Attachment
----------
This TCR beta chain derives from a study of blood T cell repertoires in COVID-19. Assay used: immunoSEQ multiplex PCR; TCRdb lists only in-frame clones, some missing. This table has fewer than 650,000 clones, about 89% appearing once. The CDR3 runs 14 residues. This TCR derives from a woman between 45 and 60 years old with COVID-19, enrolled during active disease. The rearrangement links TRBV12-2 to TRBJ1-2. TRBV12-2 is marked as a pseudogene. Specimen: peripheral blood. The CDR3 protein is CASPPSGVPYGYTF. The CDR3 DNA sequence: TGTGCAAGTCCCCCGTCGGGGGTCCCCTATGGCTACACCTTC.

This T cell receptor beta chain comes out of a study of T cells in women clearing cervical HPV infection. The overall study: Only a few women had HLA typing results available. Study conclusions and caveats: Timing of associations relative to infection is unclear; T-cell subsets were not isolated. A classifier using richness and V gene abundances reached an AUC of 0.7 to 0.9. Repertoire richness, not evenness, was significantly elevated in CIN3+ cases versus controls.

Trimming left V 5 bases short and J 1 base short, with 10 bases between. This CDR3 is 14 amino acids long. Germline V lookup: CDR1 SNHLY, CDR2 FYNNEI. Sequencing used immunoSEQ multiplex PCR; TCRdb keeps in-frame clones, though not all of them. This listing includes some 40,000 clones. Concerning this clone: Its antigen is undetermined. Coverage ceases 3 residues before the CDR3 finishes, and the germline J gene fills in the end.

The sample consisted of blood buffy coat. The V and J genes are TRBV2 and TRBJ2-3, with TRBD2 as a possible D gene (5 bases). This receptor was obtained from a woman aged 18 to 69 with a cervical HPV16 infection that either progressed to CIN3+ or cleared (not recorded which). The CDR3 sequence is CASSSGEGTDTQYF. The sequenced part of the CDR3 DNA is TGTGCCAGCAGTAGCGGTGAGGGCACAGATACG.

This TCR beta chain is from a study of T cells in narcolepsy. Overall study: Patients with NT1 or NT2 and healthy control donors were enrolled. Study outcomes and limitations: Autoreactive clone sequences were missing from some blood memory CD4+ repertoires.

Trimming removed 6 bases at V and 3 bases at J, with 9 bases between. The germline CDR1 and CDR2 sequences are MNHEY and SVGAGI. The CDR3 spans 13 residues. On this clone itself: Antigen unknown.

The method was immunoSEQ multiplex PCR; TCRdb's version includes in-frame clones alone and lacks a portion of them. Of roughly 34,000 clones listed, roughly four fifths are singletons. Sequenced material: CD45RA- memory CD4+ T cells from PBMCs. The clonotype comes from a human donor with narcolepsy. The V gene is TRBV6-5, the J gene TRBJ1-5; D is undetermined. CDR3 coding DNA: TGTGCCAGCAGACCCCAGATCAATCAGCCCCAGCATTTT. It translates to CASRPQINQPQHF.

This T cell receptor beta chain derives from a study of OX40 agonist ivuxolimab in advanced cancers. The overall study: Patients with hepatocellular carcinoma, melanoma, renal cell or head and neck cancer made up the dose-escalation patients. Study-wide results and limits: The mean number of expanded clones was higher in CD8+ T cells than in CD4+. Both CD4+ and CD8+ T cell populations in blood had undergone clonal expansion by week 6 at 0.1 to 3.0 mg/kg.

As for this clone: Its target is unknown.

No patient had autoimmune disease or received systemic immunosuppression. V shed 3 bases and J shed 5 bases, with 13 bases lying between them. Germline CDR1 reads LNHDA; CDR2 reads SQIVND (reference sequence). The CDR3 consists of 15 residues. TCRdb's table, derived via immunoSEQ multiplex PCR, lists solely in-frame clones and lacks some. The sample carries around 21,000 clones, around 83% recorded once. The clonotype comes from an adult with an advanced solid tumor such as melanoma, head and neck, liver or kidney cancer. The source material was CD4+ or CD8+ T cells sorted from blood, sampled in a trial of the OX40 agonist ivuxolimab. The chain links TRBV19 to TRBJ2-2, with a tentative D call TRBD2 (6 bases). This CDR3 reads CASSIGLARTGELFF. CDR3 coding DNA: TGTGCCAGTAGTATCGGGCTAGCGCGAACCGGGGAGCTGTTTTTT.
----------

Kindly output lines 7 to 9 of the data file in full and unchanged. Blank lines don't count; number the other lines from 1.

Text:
The method was immunoSEQ multiplex PCR; TCRdb's version includes in-frame clones alone and lacks a portion of them. Of roughly 34,000 clones listed, roughly four fifths are singletons. Sequenced material: CD45RA- memory CD4+ T cells from PBMCs. The clonotype comes from a human donor with narcolepsy. The V gene is TRBV6-5, the J gene TRBJ1-5; D is undetermined. CDR3 coding DNA: TGTGCCAGCAGACCCCAGATCAATCAGCCCCAGCATTTT. It translates to CASRPQINQPQHF.

This T cell receptor beta chain derives from a study of OX40 agonist ivuxolimab in advanced cancers. The overall study: Patients with hepatocellular carcinoma, melanoma, renal cell or head and neck cancer made up the dose-escalation patients. Study-wide results and limits: The mean number of expanded clones was higher in CD8+ T cells than in CD4+. Both CD4+ and CD8+ T cell populations in blood had undergone clonal expansion by week 6 at 0.1 to 3.0 mg/kg.

As for this clone: Its target is unknown.